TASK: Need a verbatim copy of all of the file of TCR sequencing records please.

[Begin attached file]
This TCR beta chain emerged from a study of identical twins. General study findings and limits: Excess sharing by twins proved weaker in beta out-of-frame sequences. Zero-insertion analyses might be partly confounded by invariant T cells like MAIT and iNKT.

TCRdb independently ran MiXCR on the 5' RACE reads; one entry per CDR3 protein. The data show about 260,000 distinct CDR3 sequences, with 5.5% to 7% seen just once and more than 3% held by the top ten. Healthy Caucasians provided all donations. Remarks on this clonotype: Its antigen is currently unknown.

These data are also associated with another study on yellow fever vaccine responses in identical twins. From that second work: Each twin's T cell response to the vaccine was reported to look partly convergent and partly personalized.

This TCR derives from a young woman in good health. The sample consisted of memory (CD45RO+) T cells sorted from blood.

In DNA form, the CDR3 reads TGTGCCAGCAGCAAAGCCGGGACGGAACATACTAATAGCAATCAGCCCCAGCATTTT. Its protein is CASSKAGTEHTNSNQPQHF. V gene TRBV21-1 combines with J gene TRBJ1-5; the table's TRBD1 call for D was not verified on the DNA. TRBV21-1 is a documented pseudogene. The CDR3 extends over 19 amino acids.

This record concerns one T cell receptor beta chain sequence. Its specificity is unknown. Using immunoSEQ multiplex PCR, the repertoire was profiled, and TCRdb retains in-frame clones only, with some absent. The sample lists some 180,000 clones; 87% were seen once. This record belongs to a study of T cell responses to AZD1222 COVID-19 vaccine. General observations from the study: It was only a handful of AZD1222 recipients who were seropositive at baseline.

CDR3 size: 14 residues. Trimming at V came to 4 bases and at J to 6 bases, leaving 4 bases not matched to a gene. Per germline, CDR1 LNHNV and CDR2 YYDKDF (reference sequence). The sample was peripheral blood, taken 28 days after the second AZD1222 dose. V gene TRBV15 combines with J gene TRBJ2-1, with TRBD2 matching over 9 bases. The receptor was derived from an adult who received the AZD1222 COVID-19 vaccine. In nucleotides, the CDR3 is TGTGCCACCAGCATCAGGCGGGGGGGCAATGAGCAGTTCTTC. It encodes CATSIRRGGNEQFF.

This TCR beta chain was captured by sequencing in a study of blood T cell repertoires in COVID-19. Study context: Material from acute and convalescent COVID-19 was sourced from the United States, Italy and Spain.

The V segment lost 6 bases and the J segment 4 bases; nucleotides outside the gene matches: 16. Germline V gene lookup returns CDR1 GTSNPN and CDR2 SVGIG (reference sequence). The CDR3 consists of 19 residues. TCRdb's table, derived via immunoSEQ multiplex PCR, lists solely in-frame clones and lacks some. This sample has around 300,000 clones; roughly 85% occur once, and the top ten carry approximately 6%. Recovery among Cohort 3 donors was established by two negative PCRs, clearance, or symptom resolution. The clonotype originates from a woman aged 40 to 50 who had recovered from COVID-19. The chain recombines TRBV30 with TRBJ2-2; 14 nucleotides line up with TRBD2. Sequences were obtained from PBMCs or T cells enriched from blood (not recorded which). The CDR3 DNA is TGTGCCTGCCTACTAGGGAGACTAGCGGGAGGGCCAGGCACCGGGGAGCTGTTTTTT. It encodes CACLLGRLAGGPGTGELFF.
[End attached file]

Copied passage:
This TCR beta chain emerged from a study of identical twins. General study findings and limits: Excess sharing by twins proved weaker in beta out-of-frame sequences. Zero-insertion analyses might be partly confounded by invariant T cells like MAIT and iNKT.

TCRdb independently ran MiXCR on the 5' RACE reads; one entry per CDR3 protein. The data show about 260,000 distinct CDR3 sequences, with 5.5% to 7% seen just once and more than 3% held by the top ten. Healthy Caucasians provided all donations. Remarks on this clonotype: Its antigen is currently unknown.

These data are also associated with another study on yellow fever vaccine responses in identical twins. From that second work: Each twin's T cell response to the vaccine was reported to look partly convergent and partly personalized.

This TCR derives from a young woman in good health. The sample consisted of memory (CD45RO+) T cells sorted from blood.

In DNA form, the CDR3 reads TGTGCCAGCAGCAAAGCCGGGACGGAACATACTAATAGCAATCAGCCCCAGCATTTT. Its protein is CASSKAGTEHTNSNQPQHF. V gene TRBV21-1 combines with J gene TRBJ1-5; the table's TRBD1 call for D was not verified on the DNA. TRBV21-1 is a documented pseudogene. The CDR3 extends over 19 amino acids.

This record concerns one T cell receptor beta chain sequence. Its specificity is unknown. Using immunoSEQ multiplex PCR, the repertoire was profiled, and TCRdb retains in-frame clones only, with some absent. The sample lists some 180,000 clones; 87% were seen once. This record belongs to a study of T cell responses to AZD1222 COVID-19 vaccine. General observations from the study: It was only a handful of AZD1222 recipients who were seropositive at baseline.

CDR3 size: 14 residues. Trimming at V came to 4 bases and at J to 6 bases, leaving 4 bases not matched to a gene. Per germline, CDR1 LNHNV and CDR2 YYDKDF (reference sequence). The sample was peripheral blood, taken 28 days after the second AZD1222 dose. V gene TRBV15 combines with J gene TRBJ2-1, with TRBD2 matching over 9 bases. The receptor was derived from an adult who received the AZD1222 COVID-19 vaccine. In nucleotides, the CDR3 is TGTGCCACCAGCATCAGGCGGGGGGGCAATGAGCAGTTCTTC. It encodes CATSIRRGGNEQFF.

This TCR beta chain was captured by sequencing in a study of blood T cell repertoires in COVID-19. Study context: Material from acute and convalescent COVID-19 was sourced from the United States, Italy and Spain.

The V segment lost 6 bases and the J segment 4 bases; nucleotides outside the gene matches: 16. Germline V gene lookup returns CDR1 GTSNPN and CDR2 SVGIG (reference sequence). The CDR3 consists of 19 residues. TCRdb's table, derived via immunoSEQ multiplex PCR, lists solely in-frame clones and lacks some. This sample has around 300,000 clones; roughly 85% occur once, and the top ten carry approximately 6%. Recovery among Cohort 3 donors was established by two negative PCRs, clearance, or symptom resolution. The clonotype originates from a woman aged 40 to 50 who had recovered from COVID-19. The chain recombines TRBV30 with TRBJ2-2; 14 nucleotides line up with TRBD2. Sequences were obtained from PBMCs or T cells enriched from blood (not recorded which). The CDR3 DNA is TGTGCCTGCCTACTAGGGAGACTAGCGGGAGGGCCAGGCACCGGGGAGCTGTTTTTT. It encodes CACLLGRLAGGPGTGELFF.